Fanning the Flames of History— ‘The Esuzu Series’ by Isaac Emokpae
My mother often tells me “There is nothing new under the sun”, but I find this maxim holds no water when it comes to power of the creative mind.
With all that has come before, there are still people who innovate, souls who open the world to their perspectives, and those who create fascinating views—and I never tire of getting a glimpse into their world.
So, when Isaac Emokpae invited me to come down to the Red Door Gallery in Victoria Island, to check out his exhibition, what else could I do but jump at the chance?
Isaac is an insightful, multi-faceted visual artist, whose approach to art is based broadly on the principle of duality. He studied visual arts under the tutelage of Professor Abayomi Barber at the University of Lagos, where he honed his skills as a painter, his style leaning towards expressionism and surrealism.
As an artist, he has immersed himself in the knowledge and rich history of his culture, and like me, he mourns the loss of the wisdom and majesty of some of our old ways. Juxtaposed with his firmly rooted belief in Christianity, it is no wonder duality speaks to him as a topic.
In his own words: “I am a painter, photographer, and poet and whenever I illustrate, the forms and colours I work with are my primary vehicles of expression. Most of my work are abstract expressionism and I often treat my style as a second tier in my mode of expression. Basically, if the message suits abstract expressionism that is what I’ll revert to. The same goes for realism and surrealism, respectively.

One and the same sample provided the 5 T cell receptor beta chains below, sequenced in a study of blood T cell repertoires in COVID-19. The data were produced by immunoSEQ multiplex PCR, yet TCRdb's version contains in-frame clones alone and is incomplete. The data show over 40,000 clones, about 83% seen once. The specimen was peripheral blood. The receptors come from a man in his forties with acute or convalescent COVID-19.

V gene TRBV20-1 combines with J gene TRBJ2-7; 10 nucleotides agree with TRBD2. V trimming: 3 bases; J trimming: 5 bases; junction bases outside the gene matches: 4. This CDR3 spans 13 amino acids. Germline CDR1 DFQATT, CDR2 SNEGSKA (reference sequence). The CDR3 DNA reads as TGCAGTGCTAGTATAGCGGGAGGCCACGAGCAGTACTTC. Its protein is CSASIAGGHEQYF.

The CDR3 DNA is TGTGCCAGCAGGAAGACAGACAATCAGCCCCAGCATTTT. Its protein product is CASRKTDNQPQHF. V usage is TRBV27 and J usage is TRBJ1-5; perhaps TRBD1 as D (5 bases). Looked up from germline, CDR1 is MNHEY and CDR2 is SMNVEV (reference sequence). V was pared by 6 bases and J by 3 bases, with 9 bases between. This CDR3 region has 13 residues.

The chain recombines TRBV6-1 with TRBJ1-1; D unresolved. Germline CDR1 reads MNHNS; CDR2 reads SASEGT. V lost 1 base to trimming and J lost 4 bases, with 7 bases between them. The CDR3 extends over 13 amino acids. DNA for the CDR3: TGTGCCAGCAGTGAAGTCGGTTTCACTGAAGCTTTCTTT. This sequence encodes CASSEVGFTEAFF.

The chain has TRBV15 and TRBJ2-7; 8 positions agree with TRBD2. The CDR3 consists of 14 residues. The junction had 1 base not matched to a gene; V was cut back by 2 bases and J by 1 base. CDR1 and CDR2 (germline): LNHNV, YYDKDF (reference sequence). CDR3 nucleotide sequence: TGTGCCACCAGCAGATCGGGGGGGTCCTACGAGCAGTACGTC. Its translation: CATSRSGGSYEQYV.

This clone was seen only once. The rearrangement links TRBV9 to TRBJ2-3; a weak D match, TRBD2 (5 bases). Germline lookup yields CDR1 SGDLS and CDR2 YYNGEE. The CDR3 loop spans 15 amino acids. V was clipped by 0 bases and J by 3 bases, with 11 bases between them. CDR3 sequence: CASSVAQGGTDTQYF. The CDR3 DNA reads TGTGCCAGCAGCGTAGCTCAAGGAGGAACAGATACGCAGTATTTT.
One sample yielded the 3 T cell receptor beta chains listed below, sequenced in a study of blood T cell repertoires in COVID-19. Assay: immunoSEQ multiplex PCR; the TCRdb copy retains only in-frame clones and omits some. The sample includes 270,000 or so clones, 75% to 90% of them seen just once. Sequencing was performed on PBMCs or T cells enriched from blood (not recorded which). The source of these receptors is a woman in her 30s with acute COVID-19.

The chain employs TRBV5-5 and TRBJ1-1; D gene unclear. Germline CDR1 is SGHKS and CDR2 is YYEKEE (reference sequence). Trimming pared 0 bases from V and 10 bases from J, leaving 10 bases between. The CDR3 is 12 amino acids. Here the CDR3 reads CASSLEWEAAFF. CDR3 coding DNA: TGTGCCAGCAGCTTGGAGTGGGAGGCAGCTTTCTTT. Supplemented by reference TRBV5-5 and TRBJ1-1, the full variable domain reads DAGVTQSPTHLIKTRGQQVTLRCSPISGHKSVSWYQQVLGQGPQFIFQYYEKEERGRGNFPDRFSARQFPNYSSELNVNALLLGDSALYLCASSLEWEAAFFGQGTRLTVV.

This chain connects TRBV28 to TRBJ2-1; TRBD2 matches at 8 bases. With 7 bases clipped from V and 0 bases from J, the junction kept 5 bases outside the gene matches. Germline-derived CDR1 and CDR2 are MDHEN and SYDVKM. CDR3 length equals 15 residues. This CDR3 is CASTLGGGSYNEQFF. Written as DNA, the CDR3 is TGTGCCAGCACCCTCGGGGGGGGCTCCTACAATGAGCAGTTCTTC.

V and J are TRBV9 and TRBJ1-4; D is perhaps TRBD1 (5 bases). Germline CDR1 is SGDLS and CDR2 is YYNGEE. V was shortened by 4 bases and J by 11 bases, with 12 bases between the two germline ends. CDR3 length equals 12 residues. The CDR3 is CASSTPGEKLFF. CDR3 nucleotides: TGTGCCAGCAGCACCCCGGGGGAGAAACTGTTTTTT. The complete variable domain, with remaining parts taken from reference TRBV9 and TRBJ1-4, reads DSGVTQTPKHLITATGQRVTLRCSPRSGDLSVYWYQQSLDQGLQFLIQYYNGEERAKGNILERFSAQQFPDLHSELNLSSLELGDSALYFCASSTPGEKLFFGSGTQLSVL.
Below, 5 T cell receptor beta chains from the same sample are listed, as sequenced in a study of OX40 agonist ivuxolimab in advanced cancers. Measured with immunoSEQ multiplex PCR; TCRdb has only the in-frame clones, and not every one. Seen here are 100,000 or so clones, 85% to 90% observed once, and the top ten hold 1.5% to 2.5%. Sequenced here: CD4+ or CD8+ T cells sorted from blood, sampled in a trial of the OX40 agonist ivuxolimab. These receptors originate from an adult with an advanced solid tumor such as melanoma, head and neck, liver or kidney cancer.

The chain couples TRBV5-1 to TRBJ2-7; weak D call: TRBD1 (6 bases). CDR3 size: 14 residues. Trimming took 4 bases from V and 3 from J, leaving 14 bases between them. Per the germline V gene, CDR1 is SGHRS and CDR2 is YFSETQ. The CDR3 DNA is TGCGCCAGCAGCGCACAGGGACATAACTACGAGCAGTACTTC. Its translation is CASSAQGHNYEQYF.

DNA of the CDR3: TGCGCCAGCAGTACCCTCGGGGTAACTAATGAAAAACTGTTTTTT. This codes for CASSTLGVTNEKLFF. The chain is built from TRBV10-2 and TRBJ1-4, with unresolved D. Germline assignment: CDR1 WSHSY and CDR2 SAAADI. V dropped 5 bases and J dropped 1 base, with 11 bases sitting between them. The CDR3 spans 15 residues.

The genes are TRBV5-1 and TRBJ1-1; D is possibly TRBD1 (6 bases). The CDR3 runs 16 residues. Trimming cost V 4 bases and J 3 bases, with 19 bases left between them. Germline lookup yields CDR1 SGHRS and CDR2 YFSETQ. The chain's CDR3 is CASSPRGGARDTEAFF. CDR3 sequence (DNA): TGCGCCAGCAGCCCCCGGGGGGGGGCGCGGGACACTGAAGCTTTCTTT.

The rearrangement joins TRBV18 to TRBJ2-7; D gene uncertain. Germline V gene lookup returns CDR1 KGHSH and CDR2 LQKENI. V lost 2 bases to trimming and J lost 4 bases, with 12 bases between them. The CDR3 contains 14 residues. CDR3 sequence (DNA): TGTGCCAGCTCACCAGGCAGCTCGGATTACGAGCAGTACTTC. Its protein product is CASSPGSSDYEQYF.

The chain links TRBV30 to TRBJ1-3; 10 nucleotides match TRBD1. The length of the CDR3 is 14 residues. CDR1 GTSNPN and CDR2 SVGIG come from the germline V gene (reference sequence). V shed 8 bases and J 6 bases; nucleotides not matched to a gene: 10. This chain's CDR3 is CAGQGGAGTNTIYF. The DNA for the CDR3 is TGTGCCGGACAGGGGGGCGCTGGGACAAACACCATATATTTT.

My work process starts with written personal introspection based on a single topic, either an emotion or a concept i.e. joy or victory, hate or freedom. Once I have channelled my ideas as writings, poems or a musing, I paint it in whatever style best suits the ﬁnal vision.
Apparently, most of my conclusions are best expressed in nonrepresentational forms of expression, as I am moved to express the relationship between emotions and the human soul.”
‘The Ezuzu Series’ is Issac’s creative expression inspired by the humble hand fan (ezuzu is the Edo word for ‘fan’). In African cultures through the ages, the hand fan has always been a necessary accessory of the African lifestyle.
The hot, humid environs of our dense tropical forests, meant that sometimes, the only relief to be had was the soothing self-made breeze. As with any accessory, it soon became more than just a practical tool, and soon these items became symbols for power and royalty. The two exquisitely decorated hand fans found among the possessions of King Tutankhamen, show how far back this culture of gilded and embellished hand fans goes.
Isaac draws inspiration that runs the gamut, inspired by the most elaborate forms, to the humble newspaper bent, twisted, and put to work. If you ask, you will learn about how he was inspired by aerial views of our ancestral villages and how the patterns of the homes and structures defied logic with the mathematical accuracy of the distances between them and the shapes they created The collection is bold, colourful, deceptively simple on first viewing; further reflection allows for an appreciation for the genius execution of spatial awareness. Some of these pieces he has had to create, working backwards to get the final result. It takes about two weeks to complete a piece and most of that time he jokes, it seems he is just staring into space as he works out how to implement his vision.
Issac’s work is what I understand art to be at its core: it should first move you with its beauty, then cause you to ask questions.
See some of his artworks below..